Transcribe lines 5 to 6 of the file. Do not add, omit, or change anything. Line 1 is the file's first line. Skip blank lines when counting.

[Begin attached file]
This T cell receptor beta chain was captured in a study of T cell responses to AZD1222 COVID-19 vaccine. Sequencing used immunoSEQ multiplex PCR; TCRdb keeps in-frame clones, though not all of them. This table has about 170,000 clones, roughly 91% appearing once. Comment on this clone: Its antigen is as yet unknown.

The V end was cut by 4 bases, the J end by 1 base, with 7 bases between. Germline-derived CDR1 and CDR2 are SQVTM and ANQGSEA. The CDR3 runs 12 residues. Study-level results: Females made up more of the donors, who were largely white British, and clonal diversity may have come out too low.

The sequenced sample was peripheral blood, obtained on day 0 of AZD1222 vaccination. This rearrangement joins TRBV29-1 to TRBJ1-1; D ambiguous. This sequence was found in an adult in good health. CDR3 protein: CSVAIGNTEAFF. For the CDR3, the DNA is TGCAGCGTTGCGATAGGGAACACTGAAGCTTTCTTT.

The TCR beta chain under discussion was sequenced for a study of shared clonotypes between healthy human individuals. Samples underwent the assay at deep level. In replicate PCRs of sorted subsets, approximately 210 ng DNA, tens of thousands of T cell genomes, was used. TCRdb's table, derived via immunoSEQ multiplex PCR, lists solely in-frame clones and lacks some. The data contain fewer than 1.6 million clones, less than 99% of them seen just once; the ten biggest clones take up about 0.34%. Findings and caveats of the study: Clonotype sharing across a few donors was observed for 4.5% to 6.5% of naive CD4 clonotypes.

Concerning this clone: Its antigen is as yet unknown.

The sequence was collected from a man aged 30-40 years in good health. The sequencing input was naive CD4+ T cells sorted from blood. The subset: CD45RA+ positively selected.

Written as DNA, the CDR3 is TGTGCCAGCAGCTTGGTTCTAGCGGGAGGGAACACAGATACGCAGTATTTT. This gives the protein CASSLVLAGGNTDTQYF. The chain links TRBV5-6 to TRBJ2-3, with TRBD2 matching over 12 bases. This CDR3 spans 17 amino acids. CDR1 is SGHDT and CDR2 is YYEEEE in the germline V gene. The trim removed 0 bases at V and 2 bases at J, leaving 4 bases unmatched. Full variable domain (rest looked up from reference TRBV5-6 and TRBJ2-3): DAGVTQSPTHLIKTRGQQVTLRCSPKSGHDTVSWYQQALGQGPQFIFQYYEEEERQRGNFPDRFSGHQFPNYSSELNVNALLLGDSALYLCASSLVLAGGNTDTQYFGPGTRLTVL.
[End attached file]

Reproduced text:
Concerning this clone: Its antigen is as yet unknown.

The sequence was collected from a man aged 30-40 years in good health. The sequencing input was naive CD4+ T cells sorted from blood. The subset: CD45RA+ positively selected.